My mother always spoke disparagingly of Philipolis. The fact that I was almost born there was presented as an aggravating, not a mitigating factor.
The story, in essence, is as follows. Fifty eight years ago my father rolled the car just outside the little town, and he and my mother spent a cold and lonely winter’s night upside-down under a bridge, close to a running stream. My mother was very pregnant with me, and because of the shock, and the drama of the moment, there was every fear that I would be startled out of my comfortable slumber, and choose that moment to make my way out into the world, to see what on earth was going on.
Fortunately I didn’t, and was born properly, on 2 August, in Cape Town, in a nursing home I believe. A Sunday’s Child, what is more.
So perhaps in its quirky way, and notwithstanding my mother’s hostility, the little town of Philipolis was smiling on us all, and sending us on our way with the universe’s caution and blessing, and not its curse.
So it was that all these years later, Rob and I spent Friday night in Philipolis, on our way back up to Johannesburg en route to Canada, and were intrigued and happily surprised.
On the advice of our host at Die Groenhuis, the B&B where we had booked in for the night, we phoned ahead and arranged to go for dinner at Oom Japie se Huis, a turn-of-the-last century house become second-hand bookshop, pub and restaurant. Philipolis, we learned on our way back into town – we passed the museum with his image and name on the outside wall – was the birthplace of Sir Lourens van der Post, the writer, philosopher, sage and friend, so one is told, of Prince Charles. Oom Japie se Huis, however, turned out to be run, not by Oom Japie, but by a silver-haired, silver-tongued, genteel English gentleman, who ushered us into the bar and introduced us to everyone there – a local sheep farmer and his wife, a man who was talking about bird-watching to a visiting friend, a couple from Pretoria. Before coming in I had asked Richard, the proprietor, if he would mind very much if we brought our own bottle of wine to have at dinner; we would be happy to pay corkage. It was a bottle from the Cloof Estate, bought on our way back to Cape Town at the end of our stay in Paternoster.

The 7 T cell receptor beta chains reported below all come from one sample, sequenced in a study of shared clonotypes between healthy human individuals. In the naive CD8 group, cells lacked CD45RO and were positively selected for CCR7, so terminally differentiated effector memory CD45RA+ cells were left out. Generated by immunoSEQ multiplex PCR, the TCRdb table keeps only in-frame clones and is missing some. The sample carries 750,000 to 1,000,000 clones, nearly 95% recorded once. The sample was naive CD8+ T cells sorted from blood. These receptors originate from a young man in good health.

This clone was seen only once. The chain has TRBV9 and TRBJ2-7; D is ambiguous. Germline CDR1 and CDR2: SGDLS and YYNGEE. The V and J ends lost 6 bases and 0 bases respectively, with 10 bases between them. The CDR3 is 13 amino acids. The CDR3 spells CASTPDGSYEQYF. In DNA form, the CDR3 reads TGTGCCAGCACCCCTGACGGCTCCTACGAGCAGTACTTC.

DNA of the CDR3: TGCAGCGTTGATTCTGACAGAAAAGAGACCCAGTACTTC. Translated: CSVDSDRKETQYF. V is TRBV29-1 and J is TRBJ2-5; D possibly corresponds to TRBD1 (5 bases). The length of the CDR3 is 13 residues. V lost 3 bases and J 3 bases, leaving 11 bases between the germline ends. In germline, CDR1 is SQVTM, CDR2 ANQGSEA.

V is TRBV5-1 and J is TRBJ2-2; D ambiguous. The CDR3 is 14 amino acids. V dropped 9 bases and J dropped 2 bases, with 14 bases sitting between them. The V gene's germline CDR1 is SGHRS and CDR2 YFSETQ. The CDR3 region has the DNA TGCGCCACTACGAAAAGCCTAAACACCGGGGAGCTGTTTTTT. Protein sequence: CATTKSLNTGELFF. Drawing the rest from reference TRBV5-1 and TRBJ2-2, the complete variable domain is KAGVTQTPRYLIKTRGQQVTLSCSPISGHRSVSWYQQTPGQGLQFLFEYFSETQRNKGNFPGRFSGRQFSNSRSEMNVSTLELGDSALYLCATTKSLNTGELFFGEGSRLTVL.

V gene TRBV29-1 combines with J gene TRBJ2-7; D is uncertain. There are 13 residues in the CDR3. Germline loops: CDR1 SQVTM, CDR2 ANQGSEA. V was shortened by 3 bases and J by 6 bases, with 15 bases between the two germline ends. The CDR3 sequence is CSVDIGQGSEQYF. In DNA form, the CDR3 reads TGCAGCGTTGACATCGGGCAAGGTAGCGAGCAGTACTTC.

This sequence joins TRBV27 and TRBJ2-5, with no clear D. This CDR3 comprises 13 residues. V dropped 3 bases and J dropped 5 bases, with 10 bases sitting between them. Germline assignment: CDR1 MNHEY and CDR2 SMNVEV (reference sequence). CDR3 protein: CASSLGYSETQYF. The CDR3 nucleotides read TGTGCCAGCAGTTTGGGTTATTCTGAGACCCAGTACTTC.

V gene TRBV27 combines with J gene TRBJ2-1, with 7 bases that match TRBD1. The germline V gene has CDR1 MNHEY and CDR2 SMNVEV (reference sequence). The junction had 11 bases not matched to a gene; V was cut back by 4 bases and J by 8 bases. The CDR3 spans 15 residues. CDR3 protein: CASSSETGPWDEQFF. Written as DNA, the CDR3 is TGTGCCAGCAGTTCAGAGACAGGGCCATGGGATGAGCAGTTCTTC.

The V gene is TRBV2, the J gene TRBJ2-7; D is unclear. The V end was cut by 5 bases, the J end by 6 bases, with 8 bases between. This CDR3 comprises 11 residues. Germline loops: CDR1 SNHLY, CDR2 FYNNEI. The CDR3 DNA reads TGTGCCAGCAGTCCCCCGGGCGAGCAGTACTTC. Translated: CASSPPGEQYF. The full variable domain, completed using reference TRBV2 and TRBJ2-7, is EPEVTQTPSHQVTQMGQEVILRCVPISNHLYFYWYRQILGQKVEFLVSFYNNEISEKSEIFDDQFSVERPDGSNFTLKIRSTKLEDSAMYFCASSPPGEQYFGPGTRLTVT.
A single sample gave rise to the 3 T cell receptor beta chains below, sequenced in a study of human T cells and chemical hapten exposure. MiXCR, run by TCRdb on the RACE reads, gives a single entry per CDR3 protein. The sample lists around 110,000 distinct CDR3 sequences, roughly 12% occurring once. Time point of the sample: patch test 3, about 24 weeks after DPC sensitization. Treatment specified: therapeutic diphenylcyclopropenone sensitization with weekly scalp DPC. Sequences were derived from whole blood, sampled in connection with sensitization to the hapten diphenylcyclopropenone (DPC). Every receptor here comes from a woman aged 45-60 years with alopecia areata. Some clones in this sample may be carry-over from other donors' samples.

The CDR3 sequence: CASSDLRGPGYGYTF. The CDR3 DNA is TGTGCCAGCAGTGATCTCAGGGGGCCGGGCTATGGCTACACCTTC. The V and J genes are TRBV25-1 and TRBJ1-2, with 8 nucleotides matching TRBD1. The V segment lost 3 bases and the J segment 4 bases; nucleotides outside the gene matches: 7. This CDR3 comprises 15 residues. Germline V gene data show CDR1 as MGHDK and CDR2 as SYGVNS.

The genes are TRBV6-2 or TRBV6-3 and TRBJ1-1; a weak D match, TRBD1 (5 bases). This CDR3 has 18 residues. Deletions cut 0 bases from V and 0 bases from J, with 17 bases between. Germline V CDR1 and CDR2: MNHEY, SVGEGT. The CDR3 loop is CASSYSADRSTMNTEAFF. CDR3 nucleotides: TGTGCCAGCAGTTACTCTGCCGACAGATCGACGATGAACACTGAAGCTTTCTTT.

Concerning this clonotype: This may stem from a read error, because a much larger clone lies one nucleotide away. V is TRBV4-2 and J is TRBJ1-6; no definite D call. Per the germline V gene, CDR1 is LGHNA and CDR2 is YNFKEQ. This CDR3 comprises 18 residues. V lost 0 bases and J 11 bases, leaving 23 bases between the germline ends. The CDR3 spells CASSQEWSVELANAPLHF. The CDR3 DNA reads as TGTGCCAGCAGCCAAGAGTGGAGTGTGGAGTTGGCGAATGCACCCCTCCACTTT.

‘No need for that,’ Richard double-barrelled surname said, ‘you can let me taste the wine instead!’ We said we would like a table outside, on the covered stoep fronting the street, if that was convenient, and as we passed indoors he placed our bottle on a table – the stoep was deserted – and went ahead to show the way.
Rob and I looked at each other, in some alarm. ‘Oh no,’ Richard said airily, turning when he realised we had fallen behind. ‘No-one will take it.’ And no-one did.
How long had he lived in Philipolis, and what had brought him here? ‘Seven years,’ he answered, and went on to explain that this was the first town to have been established across the Orange River, in 1822, by the early settlers; it had started out as a mission station. The following morning, as we were lying in bed, the other shoe dropped – the town must be named after Dr John Philip, the historical figure from the London Missionary Society, whose establishment of mission stations for ‘the natives’ was so loathed and resented by the Dutch farmers who would spend much of the nineteenth century trekking inland to get away from the pernicious native-loving British.
The source of Rob’s amusement, however, was Richard’s wife, whose name I forget – a rouged and obviously once-attractive woman, with elaborate golden hair, who was overheard saying, in tones of despair, ‘there is simply no way we can cope! this is too much!’
Two additional guests had walked in off the street, without a reservation, and eight guests for dinner, all at the same time, was beyond her ken.
We sat out on the porch, at a table which we had offered to share with the Pretoria couple, much to the slightly flustered Richard’s relief. The tomato soup was excellent; the springbok potjie was passable, and the preserved fruits with ice-cream were homely and quite good. I don’t think a single car passed by us in the quiet main street, while we were eating and talking.